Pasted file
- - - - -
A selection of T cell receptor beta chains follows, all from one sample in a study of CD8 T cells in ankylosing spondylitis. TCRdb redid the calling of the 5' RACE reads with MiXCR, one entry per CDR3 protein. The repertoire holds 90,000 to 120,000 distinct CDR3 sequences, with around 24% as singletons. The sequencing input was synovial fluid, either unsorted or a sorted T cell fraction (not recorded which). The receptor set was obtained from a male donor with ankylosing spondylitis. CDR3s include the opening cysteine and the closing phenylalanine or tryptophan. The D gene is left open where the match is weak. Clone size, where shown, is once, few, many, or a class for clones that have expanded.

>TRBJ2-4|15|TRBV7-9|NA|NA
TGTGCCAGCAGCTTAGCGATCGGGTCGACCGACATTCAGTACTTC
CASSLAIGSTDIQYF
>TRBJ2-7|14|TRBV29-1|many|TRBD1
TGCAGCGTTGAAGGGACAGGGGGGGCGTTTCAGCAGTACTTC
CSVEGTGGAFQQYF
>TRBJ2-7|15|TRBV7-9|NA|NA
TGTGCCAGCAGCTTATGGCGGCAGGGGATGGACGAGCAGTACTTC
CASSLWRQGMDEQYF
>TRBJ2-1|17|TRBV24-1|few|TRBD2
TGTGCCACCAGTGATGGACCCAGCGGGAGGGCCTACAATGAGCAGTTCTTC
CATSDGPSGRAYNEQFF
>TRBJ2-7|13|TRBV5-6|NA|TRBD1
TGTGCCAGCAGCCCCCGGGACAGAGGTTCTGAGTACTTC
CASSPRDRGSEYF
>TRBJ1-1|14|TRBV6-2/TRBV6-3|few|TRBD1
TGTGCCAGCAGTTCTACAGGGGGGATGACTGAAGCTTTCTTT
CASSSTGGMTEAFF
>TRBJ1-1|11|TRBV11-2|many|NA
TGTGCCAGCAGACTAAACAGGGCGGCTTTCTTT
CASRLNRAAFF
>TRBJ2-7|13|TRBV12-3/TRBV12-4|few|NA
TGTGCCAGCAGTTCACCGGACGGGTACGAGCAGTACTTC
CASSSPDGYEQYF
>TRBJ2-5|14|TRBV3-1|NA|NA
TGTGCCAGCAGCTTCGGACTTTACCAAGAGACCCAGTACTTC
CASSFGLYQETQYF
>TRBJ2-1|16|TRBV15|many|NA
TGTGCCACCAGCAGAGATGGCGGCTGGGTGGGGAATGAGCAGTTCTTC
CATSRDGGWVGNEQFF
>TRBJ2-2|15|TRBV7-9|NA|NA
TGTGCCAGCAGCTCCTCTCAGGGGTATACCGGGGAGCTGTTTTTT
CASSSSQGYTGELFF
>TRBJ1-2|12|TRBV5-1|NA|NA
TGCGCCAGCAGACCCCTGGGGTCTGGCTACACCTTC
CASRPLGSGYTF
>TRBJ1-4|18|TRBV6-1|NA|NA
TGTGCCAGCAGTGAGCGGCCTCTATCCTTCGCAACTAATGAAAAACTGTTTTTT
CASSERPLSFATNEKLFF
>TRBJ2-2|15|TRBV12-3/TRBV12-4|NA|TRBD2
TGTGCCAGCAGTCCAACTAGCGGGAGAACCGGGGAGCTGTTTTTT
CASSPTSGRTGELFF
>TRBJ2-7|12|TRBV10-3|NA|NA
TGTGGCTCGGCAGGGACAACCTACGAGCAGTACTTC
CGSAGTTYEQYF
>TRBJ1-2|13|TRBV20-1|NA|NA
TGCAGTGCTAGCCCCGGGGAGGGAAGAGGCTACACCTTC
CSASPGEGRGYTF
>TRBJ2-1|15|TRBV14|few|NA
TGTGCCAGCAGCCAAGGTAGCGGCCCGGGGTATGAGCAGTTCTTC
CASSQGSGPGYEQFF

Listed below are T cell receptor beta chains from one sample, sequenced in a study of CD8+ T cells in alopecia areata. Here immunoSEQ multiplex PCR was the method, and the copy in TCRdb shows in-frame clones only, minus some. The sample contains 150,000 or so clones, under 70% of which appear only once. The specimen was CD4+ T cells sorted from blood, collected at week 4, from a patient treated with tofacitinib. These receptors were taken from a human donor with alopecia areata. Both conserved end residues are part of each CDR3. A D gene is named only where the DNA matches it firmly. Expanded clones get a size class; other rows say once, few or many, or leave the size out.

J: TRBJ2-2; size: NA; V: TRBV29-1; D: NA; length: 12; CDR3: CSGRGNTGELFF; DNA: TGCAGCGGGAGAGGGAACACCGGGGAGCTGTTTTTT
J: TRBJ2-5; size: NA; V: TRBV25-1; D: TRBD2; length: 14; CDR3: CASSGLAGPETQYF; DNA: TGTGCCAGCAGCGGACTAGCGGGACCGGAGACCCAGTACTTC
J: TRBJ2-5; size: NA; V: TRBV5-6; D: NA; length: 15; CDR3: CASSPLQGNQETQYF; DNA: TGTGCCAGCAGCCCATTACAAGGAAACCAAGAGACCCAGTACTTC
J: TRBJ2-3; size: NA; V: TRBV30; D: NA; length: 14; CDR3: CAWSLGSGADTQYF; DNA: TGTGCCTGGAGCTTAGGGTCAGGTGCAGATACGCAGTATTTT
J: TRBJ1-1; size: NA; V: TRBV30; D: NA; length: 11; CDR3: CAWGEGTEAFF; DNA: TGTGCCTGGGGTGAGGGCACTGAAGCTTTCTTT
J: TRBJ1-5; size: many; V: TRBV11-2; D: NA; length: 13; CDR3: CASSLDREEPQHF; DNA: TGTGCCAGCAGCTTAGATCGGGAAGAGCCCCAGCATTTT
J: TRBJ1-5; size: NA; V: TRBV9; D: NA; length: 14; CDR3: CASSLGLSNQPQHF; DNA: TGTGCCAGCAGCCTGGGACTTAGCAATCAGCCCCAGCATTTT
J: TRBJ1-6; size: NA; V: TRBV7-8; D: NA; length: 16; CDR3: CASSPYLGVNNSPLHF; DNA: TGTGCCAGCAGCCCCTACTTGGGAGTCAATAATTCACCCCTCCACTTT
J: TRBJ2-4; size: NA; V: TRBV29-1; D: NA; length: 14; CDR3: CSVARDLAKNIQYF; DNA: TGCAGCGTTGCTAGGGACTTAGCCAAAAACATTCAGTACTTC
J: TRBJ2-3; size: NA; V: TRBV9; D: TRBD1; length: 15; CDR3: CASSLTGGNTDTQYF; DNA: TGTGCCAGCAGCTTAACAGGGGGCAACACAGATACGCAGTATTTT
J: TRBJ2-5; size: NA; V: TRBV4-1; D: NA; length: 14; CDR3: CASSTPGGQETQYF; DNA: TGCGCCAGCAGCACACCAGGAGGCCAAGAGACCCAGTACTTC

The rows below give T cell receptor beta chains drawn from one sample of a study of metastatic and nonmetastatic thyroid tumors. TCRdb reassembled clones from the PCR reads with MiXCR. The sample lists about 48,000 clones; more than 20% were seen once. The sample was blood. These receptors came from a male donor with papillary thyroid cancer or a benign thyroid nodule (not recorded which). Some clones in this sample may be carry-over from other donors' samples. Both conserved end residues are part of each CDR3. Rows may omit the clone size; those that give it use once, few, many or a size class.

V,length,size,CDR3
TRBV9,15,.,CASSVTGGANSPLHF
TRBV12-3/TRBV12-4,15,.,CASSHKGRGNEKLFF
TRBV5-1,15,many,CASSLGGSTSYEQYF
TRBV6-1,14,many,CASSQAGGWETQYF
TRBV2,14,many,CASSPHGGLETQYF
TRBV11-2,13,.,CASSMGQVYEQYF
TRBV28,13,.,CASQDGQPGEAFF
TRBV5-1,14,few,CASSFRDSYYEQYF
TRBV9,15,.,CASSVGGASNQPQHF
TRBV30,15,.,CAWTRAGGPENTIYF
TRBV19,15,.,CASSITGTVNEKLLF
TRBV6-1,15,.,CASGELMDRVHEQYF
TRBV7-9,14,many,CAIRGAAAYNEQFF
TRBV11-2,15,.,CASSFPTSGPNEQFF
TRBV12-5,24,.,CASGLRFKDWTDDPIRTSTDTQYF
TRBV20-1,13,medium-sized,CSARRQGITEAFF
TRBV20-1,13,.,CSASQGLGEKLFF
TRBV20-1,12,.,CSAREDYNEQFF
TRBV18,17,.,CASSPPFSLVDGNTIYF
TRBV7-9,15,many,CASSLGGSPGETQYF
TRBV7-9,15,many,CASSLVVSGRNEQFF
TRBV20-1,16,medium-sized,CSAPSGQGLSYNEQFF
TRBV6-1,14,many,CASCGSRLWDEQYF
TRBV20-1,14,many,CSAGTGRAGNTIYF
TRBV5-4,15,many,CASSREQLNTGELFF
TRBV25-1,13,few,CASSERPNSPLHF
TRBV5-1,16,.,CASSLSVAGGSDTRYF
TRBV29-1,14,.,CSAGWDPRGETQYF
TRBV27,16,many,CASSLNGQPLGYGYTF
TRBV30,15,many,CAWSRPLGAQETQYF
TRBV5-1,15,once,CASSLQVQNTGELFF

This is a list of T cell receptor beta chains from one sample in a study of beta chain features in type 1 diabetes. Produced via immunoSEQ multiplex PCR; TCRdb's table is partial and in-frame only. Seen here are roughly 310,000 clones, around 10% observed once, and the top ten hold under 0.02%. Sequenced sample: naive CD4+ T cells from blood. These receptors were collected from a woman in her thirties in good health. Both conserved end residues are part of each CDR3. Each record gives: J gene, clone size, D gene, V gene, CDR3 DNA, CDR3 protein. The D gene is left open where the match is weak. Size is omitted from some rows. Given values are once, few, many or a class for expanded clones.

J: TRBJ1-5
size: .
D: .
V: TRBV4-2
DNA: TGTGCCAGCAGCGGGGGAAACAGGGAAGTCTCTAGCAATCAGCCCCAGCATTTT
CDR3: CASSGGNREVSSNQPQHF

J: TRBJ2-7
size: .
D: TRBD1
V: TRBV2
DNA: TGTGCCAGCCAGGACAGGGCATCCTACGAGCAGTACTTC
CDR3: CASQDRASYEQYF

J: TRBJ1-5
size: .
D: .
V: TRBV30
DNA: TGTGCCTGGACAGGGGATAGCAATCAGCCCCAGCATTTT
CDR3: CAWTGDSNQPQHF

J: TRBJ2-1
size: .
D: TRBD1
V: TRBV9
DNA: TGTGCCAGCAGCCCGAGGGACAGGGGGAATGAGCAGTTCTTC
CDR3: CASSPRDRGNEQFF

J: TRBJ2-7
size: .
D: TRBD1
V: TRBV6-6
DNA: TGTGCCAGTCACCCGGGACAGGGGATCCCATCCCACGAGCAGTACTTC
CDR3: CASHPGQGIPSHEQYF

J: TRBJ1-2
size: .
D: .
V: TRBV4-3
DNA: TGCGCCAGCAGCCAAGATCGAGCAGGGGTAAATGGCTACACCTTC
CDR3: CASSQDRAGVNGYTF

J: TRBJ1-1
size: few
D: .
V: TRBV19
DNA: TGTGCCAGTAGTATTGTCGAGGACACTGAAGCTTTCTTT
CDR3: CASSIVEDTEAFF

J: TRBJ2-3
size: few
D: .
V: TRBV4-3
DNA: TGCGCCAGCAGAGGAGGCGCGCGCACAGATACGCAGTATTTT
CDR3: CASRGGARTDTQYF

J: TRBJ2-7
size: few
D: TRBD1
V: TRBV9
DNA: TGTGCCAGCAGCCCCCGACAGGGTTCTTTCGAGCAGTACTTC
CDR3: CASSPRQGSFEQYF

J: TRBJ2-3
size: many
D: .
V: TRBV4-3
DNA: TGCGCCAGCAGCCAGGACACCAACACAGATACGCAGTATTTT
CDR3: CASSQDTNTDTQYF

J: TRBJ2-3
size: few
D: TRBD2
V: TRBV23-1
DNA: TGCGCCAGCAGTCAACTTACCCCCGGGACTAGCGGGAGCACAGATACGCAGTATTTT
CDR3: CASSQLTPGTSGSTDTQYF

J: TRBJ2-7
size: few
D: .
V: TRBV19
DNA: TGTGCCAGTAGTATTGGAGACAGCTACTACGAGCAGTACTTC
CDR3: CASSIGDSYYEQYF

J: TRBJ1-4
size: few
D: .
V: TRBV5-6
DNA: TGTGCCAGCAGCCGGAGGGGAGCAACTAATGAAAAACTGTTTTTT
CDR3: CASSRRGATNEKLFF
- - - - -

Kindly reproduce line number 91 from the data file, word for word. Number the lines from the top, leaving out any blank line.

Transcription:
TRBV5-4,15,many,CASSREQLNTGELFF